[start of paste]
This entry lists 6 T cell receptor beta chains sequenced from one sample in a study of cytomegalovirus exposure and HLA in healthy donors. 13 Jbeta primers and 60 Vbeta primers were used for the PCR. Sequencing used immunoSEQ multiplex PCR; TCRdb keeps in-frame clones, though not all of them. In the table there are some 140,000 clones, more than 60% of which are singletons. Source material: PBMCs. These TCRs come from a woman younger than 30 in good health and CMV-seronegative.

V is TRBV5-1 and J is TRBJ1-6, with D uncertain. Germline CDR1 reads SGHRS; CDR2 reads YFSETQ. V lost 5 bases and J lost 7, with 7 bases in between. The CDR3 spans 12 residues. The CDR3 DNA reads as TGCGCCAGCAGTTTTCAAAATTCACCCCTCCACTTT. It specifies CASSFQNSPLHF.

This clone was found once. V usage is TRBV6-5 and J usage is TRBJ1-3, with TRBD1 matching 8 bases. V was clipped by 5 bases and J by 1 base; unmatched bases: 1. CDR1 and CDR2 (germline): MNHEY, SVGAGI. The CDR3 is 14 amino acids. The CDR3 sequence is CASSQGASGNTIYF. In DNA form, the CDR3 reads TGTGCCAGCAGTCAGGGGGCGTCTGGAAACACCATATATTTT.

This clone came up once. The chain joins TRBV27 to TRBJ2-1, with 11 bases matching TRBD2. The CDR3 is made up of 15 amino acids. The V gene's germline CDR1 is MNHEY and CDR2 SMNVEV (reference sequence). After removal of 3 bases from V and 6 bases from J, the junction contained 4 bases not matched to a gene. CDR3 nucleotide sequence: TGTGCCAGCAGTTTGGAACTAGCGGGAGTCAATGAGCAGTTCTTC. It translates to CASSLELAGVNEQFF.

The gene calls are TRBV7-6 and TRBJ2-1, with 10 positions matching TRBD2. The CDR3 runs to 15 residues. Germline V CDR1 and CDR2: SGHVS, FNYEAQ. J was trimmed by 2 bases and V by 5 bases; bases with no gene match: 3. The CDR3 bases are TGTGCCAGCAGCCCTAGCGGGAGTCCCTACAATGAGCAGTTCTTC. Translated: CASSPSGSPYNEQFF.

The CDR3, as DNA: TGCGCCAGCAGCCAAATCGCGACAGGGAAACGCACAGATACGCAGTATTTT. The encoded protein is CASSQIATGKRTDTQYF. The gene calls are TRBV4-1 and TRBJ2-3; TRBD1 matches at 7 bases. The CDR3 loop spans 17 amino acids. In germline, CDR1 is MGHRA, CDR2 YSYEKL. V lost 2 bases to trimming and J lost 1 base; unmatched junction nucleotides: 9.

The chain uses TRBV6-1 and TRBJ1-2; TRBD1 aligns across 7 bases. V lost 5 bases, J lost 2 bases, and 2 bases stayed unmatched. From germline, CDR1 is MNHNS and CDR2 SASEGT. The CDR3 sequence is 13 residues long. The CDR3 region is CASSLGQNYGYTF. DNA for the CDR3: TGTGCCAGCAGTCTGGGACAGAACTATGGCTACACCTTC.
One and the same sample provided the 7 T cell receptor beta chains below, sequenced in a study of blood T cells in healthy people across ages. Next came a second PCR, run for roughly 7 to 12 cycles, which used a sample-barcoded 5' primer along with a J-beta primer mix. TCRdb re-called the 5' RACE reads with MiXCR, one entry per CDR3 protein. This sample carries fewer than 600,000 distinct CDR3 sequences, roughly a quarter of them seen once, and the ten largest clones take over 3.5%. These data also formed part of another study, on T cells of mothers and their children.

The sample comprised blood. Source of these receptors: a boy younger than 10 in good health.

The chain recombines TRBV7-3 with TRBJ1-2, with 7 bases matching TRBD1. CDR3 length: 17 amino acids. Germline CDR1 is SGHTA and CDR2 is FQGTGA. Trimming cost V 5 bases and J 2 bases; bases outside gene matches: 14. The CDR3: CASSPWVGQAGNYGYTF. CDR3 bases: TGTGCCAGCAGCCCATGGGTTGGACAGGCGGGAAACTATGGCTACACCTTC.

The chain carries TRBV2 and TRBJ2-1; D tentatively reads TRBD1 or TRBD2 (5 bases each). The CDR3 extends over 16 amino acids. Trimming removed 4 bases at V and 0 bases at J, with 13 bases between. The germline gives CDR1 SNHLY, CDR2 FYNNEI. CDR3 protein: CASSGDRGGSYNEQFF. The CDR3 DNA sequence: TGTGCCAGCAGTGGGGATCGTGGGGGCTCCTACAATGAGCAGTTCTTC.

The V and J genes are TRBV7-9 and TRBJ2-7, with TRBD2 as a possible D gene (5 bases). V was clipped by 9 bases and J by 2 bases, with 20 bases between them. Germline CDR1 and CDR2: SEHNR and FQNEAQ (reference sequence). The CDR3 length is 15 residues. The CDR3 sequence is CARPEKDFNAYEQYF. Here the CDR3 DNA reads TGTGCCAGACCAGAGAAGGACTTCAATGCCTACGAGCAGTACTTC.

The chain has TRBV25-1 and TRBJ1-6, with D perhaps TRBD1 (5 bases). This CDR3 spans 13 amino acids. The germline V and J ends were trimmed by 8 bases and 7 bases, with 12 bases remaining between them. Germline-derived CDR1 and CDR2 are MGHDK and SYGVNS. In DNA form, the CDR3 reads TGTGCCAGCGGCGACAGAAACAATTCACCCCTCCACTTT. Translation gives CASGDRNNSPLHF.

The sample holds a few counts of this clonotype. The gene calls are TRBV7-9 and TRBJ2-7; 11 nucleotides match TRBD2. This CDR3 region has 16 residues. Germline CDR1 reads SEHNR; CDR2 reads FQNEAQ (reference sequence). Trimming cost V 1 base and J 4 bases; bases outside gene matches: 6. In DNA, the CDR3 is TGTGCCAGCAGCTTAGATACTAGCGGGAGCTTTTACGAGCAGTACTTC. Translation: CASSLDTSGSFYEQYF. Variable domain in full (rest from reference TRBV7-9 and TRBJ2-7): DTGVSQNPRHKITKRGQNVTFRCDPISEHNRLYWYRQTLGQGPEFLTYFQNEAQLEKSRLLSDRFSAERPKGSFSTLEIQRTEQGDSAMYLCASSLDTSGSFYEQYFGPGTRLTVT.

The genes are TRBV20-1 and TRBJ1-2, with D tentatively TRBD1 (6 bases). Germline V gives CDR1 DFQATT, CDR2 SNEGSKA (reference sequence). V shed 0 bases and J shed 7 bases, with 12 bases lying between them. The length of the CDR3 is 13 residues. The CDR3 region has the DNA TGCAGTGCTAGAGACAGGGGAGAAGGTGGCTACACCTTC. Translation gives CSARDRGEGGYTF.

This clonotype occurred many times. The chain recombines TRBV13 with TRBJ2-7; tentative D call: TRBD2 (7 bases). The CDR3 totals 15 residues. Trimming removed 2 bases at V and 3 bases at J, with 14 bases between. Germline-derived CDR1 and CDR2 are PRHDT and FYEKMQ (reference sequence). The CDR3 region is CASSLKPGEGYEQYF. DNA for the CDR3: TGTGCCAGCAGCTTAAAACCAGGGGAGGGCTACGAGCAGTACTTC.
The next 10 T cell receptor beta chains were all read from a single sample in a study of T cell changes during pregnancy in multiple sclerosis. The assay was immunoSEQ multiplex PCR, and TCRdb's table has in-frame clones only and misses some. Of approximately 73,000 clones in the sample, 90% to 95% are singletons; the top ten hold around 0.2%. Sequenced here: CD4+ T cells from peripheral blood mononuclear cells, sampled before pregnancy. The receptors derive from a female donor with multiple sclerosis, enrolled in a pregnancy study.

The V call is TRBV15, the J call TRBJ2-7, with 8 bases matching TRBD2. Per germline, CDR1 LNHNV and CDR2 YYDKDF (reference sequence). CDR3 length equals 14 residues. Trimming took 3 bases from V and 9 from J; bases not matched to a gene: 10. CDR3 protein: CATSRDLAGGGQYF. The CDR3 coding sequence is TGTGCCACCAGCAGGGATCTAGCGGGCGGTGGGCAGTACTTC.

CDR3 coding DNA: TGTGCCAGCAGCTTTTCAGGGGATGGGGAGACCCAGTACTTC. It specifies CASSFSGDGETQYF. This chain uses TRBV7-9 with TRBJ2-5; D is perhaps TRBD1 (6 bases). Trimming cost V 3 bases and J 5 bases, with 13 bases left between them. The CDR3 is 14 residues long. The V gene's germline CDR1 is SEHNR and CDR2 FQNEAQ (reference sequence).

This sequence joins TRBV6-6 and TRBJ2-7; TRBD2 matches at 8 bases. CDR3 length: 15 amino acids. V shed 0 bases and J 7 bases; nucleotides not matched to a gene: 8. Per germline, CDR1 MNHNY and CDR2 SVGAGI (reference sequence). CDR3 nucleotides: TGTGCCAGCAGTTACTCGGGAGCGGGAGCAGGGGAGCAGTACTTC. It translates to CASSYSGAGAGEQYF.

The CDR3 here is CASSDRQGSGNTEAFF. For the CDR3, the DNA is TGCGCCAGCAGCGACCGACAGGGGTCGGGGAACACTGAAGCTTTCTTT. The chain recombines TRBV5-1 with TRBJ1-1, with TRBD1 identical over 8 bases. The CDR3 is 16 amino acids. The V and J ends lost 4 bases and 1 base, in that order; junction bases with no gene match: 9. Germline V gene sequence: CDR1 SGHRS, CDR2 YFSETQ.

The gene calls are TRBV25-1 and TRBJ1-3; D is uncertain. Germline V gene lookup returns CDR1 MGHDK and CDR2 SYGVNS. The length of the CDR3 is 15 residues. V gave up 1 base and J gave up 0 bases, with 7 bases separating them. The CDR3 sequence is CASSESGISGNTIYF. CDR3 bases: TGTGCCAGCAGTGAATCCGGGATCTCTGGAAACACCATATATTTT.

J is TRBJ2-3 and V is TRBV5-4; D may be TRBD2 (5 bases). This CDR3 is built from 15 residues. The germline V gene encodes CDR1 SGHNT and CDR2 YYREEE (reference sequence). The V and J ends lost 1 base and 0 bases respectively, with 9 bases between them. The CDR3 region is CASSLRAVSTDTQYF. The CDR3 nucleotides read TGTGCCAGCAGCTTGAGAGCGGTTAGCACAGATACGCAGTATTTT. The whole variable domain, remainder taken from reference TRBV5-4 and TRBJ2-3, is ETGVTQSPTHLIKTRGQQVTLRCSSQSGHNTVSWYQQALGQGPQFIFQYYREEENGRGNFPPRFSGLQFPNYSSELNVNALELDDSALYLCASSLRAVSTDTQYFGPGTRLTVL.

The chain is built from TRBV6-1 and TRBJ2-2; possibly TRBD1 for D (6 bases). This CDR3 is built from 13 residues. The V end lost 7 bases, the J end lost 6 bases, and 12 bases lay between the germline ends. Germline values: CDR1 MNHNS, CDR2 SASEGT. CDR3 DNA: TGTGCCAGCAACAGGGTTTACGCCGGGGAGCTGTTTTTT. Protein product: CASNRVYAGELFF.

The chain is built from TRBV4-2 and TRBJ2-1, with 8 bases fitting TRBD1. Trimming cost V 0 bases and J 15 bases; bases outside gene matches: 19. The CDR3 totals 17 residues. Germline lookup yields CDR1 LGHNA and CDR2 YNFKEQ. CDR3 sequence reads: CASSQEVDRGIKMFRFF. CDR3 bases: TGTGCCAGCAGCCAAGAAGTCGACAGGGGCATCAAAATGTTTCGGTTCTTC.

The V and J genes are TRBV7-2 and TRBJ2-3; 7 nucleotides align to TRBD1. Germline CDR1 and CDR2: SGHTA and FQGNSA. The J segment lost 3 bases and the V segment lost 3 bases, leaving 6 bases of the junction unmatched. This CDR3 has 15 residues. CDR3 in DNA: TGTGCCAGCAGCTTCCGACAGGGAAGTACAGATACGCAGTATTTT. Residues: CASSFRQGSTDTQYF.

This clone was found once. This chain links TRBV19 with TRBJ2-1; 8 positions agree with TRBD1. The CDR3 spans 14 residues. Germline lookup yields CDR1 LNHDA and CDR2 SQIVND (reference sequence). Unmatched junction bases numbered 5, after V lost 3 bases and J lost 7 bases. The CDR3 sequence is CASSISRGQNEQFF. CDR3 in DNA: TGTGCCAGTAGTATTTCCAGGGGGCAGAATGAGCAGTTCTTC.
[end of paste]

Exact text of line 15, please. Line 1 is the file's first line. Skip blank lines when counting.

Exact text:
The genes are TRBV20-1 and TRBJ1-2, with D tentatively TRBD1 (6 bases). Germline V gives CDR1 DFQATT, CDR2 SNEGSKA (reference sequence). V shed 0 bases and J shed 7 bases, with 12 bases lying between them. The length of the CDR3 is 13 residues. The CDR3 region has the DNA TGCAGTGCTAGAGACAGGGGAGAAGGTGGCTACACCTTC. Translation gives CSARDRGEGGYTF.